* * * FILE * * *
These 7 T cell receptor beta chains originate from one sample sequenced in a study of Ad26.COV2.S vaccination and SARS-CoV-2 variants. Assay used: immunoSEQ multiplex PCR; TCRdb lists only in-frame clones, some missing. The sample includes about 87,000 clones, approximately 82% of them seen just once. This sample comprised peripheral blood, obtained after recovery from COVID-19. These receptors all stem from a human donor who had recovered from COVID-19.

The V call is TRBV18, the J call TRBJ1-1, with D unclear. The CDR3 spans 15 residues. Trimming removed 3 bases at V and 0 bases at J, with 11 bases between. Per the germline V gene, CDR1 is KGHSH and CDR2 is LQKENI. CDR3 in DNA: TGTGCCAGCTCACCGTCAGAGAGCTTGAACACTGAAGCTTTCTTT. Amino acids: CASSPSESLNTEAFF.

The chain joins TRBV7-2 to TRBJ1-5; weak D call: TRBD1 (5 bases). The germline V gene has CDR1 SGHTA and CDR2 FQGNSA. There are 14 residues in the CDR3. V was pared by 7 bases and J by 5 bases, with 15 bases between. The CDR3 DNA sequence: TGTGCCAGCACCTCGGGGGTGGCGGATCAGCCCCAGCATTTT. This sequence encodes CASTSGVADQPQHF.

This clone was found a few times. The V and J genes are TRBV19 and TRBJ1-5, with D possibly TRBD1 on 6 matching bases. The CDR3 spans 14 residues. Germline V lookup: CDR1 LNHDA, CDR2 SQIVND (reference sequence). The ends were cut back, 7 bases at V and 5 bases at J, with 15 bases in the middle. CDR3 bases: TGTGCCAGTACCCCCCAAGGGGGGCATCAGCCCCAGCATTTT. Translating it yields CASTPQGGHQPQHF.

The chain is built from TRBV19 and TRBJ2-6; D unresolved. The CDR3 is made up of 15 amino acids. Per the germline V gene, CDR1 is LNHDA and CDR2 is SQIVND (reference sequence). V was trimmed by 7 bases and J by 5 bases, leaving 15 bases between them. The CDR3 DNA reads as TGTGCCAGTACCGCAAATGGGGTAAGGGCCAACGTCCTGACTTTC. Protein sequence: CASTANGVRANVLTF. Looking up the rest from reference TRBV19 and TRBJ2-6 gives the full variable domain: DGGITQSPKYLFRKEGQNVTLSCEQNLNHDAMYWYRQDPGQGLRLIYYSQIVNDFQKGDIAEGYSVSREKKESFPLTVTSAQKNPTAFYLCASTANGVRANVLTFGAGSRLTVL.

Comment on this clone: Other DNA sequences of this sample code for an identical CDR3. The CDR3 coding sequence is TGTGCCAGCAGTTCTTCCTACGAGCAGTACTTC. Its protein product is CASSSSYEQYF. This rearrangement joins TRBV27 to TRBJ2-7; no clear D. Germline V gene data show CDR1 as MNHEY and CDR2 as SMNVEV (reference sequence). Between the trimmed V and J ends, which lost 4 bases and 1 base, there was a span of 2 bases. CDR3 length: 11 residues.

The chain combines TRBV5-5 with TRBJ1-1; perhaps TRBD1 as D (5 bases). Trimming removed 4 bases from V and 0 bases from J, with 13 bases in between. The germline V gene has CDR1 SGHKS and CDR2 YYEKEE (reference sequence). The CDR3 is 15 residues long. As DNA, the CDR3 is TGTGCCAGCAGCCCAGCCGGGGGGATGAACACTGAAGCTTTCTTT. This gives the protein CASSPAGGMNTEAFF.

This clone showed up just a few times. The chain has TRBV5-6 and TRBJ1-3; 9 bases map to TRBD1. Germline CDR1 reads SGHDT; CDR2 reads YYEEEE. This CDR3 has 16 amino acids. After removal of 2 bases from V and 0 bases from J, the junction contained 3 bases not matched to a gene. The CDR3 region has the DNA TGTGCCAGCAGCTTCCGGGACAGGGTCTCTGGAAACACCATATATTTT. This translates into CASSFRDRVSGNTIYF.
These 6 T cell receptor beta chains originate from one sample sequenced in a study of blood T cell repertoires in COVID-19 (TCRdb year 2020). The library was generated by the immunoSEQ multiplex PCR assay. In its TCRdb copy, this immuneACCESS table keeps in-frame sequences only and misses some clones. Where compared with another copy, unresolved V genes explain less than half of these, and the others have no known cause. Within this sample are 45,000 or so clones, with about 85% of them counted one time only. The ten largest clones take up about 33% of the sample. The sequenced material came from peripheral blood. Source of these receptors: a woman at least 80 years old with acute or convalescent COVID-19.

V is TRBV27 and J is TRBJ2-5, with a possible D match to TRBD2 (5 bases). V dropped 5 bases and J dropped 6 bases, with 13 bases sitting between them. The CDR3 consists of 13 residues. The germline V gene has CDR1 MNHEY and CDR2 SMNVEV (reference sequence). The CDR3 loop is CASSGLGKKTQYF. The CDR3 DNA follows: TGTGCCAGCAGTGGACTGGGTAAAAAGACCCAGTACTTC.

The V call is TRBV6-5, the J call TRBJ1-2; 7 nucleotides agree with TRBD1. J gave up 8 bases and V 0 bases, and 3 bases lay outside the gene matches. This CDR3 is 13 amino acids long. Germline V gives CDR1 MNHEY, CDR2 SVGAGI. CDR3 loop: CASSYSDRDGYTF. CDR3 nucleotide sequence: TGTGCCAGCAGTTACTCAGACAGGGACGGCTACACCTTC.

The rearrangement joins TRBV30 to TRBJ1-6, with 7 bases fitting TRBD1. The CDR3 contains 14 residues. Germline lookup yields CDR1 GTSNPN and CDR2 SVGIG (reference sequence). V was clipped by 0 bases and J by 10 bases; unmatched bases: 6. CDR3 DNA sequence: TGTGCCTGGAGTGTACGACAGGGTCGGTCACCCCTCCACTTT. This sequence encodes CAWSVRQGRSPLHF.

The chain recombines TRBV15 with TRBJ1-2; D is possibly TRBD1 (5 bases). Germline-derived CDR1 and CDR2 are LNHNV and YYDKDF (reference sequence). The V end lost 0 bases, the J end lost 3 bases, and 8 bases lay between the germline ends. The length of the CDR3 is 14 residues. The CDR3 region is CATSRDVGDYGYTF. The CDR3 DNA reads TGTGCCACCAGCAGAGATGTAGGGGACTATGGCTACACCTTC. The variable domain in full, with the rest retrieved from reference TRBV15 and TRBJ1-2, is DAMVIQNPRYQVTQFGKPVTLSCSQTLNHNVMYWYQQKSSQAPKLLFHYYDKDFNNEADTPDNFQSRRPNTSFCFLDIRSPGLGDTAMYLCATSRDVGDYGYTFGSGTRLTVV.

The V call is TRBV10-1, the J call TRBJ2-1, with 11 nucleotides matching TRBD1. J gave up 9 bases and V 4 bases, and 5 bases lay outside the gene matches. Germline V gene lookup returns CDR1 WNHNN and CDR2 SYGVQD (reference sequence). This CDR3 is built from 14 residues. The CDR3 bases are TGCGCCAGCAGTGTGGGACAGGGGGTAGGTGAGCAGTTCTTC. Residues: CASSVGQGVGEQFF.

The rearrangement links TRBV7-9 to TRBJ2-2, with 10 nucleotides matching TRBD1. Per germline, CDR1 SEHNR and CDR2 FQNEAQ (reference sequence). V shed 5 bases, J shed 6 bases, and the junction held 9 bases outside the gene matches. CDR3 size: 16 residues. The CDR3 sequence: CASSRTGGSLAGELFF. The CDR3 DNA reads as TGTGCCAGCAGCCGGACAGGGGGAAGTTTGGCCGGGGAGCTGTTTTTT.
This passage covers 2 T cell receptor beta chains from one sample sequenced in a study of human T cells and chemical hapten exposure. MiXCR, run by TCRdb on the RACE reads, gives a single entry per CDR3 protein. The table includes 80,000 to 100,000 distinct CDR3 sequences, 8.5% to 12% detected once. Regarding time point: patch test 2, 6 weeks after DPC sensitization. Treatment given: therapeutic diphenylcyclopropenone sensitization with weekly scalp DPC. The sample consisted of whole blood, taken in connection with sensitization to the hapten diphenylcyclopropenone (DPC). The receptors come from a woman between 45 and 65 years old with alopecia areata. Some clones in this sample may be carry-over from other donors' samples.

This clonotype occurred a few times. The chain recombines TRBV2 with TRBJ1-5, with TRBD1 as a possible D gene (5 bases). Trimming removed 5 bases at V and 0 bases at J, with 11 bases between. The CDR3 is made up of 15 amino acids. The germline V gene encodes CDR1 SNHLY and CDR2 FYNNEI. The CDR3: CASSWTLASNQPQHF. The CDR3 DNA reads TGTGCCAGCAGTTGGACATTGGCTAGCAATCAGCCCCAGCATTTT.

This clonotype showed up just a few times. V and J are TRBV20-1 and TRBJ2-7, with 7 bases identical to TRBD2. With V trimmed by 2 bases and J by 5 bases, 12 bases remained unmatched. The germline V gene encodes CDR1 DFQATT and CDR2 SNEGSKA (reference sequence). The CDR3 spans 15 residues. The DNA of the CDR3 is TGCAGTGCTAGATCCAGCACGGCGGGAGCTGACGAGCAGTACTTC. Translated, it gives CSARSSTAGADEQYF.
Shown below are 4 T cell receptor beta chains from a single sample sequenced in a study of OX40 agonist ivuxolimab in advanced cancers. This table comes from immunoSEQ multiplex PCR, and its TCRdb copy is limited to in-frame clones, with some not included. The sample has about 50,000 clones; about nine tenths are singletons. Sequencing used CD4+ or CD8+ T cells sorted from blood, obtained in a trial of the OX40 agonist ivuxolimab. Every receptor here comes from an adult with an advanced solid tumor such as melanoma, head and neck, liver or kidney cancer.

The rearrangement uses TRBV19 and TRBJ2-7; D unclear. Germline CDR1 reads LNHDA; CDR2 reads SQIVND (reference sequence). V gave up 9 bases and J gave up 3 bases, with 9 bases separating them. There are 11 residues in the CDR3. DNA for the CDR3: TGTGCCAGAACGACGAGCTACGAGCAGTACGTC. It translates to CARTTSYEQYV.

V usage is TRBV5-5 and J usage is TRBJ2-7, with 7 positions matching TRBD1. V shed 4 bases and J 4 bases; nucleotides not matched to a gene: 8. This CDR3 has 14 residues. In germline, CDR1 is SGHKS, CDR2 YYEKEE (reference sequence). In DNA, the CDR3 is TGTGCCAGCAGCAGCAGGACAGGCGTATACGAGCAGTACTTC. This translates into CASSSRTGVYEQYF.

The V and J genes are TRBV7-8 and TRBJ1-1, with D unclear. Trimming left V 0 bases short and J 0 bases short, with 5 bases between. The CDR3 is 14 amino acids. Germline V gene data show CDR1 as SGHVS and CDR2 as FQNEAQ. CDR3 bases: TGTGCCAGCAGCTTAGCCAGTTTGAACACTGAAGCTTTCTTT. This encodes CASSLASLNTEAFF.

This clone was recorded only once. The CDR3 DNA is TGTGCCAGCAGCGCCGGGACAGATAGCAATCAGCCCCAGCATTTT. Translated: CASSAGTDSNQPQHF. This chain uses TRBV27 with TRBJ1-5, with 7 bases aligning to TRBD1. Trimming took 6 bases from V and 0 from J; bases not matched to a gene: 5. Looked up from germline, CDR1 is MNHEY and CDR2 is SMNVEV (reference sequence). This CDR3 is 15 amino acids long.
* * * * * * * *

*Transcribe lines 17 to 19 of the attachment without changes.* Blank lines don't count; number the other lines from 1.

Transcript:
This clonotype occurred a few times. The chain recombines TRBV2 with TRBJ1-5, with TRBD1 as a possible D gene (5 bases). Trimming removed 5 bases at V and 0 bases at J, with 11 bases between. The CDR3 is made up of 15 amino acids. The germline V gene encodes CDR1 SNHLY and CDR2 FYNNEI. The CDR3: CASSWTLASNQPQHF. The CDR3 DNA reads TGTGCCAGCAGTTGGACATTGGCTAGCAATCAGCCCCAGCATTTT.

This clonotype showed up just a few times. V and J are TRBV20-1 and TRBJ2-7, with 7 bases identical to TRBD2. With V trimmed by 2 bases and J by 5 bases, 12 bases remained unmatched. The germline V gene encodes CDR1 DFQATT and CDR2 SNEGSKA (reference sequence). The CDR3 spans 15 residues. The DNA of the CDR3 is TGCAGTGCTAGATCCAGCACGGCGGGAGCTGACGAGCAGTACTTC. Translated, it gives CSARSSTAGADEQYF.
Shown below are 4 T cell receptor beta chains from a single sample sequenced in a study of OX40 agonist ivuxolimab in advanced cancers. This table comes from immunoSEQ multiplex PCR, and its TCRdb copy is limited to in-frame clones, with some not included. The sample has about 50,000 clones; about nine tenths are singletons. Sequencing used CD4+ or CD8+ T cells sorted from blood, obtained in a trial of the OX40 agonist ivuxolimab. Every receptor here comes from an adult with an advanced solid tumor such as melanoma, head and neck, liver or kidney cancer.